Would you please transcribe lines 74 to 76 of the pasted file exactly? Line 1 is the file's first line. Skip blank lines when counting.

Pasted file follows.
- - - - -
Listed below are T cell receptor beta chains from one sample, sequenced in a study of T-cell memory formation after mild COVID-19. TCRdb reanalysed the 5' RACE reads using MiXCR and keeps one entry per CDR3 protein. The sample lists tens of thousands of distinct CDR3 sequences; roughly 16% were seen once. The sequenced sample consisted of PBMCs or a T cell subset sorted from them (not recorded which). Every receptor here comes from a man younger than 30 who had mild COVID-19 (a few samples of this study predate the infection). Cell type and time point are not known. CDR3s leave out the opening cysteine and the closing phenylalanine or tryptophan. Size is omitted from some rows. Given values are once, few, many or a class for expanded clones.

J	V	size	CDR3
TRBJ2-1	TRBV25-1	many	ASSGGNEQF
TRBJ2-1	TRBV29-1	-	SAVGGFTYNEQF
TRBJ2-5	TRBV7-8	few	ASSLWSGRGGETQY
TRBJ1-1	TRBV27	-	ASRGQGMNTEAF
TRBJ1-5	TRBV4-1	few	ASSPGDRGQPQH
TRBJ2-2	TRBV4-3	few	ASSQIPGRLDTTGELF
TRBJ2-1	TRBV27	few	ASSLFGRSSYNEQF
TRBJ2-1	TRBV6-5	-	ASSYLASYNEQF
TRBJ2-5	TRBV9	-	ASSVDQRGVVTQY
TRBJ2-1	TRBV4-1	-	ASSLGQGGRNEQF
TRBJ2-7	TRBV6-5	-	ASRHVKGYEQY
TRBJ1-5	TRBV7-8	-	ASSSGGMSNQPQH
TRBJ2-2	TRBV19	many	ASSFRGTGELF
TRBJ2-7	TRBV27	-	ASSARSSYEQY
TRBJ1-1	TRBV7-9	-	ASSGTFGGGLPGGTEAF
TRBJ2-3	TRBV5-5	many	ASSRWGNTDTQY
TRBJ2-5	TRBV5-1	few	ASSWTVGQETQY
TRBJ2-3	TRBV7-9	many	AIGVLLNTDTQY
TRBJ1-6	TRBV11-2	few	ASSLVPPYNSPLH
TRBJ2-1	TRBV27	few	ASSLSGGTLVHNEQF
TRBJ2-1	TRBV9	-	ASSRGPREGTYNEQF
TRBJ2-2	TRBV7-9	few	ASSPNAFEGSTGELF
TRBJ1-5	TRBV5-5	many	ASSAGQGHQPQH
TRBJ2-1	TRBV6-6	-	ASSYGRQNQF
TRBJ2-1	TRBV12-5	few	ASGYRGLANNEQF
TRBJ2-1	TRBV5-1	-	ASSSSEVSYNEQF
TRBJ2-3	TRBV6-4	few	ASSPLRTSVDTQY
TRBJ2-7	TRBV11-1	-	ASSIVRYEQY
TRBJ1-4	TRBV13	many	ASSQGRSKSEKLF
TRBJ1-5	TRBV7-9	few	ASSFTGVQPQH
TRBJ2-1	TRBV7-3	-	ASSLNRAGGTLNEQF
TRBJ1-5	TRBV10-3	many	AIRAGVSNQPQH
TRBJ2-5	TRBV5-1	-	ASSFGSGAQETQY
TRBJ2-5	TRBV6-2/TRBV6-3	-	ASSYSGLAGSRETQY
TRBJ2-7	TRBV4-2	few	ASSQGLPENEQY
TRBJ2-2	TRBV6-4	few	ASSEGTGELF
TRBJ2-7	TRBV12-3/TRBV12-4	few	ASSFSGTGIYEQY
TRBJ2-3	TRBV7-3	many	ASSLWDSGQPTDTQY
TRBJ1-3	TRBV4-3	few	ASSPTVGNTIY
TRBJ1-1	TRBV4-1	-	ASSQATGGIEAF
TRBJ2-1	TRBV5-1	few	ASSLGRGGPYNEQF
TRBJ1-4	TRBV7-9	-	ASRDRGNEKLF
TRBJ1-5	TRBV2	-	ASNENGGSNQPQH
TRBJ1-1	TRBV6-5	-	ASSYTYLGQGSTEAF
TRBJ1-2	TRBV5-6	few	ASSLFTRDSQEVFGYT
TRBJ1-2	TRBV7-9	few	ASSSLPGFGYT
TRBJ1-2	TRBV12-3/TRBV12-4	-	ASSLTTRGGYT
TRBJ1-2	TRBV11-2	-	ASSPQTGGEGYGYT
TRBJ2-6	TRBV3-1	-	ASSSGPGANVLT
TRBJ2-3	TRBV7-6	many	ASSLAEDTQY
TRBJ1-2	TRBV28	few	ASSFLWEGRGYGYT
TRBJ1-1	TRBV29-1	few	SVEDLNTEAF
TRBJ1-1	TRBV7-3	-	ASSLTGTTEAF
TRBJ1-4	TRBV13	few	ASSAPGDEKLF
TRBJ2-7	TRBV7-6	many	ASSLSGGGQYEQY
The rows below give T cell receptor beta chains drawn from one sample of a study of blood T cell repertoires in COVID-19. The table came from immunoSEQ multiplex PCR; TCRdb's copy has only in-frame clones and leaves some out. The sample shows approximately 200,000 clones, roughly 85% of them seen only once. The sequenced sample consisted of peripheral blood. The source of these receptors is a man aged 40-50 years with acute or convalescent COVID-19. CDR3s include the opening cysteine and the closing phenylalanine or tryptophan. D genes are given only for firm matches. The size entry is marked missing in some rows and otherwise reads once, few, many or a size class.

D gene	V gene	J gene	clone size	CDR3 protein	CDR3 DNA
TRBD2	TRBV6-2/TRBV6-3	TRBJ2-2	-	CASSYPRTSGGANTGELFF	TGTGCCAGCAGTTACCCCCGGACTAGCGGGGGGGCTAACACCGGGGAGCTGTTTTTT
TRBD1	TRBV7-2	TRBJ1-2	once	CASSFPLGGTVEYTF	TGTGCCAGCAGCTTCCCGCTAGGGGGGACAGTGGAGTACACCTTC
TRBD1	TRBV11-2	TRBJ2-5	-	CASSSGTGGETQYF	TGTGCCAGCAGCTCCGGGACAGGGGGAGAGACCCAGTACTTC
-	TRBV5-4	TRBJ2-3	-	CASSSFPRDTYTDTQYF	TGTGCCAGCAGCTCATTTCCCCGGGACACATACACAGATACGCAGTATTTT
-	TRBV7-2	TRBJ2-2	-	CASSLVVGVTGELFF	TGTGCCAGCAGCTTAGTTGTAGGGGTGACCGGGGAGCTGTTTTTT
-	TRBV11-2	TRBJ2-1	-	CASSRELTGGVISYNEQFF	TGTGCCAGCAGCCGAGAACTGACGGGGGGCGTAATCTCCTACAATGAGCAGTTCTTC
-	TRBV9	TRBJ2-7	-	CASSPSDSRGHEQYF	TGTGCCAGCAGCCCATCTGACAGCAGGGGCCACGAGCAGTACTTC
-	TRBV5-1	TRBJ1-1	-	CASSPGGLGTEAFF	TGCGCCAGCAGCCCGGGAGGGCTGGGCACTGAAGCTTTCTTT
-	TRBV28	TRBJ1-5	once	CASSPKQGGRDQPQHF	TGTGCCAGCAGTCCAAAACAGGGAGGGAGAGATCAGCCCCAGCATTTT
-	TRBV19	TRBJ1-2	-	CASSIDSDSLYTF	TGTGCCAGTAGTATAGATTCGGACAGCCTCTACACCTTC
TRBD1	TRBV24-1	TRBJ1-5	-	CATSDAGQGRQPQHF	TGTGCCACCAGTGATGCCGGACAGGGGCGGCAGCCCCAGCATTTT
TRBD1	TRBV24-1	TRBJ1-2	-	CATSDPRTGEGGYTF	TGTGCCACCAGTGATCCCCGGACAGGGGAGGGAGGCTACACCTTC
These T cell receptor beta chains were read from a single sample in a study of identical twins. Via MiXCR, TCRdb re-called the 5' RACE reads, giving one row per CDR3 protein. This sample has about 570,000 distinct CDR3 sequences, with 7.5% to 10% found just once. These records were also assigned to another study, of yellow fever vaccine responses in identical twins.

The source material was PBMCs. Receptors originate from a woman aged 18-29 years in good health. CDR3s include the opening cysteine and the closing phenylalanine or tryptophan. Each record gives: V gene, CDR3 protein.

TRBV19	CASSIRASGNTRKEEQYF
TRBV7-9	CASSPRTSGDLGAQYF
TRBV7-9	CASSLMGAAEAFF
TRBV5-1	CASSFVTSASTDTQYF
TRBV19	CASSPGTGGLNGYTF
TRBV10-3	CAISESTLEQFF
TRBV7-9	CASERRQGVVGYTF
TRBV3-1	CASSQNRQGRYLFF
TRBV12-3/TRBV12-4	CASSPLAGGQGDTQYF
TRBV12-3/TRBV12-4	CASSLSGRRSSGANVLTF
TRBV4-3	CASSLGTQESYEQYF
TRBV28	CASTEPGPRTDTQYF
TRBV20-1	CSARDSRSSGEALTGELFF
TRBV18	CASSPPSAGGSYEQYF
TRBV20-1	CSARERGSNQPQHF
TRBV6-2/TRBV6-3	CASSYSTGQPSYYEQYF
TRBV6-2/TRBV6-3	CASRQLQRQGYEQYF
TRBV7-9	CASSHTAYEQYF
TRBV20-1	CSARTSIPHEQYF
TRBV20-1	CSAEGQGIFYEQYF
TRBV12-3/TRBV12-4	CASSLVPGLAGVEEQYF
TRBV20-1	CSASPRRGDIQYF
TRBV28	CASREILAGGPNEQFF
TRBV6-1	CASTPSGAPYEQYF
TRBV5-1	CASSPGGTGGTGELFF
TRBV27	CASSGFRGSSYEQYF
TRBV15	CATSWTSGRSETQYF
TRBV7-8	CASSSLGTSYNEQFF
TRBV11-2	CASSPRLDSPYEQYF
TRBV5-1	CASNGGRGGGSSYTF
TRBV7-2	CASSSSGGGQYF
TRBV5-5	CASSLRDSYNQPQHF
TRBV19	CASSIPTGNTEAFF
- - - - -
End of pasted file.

TRBV19	CASSIRASGNTRKEEQYF
TRBV7-9	CASSPRTSGDLGAQYF
TRBV7-9	CASSLMGAAEAFF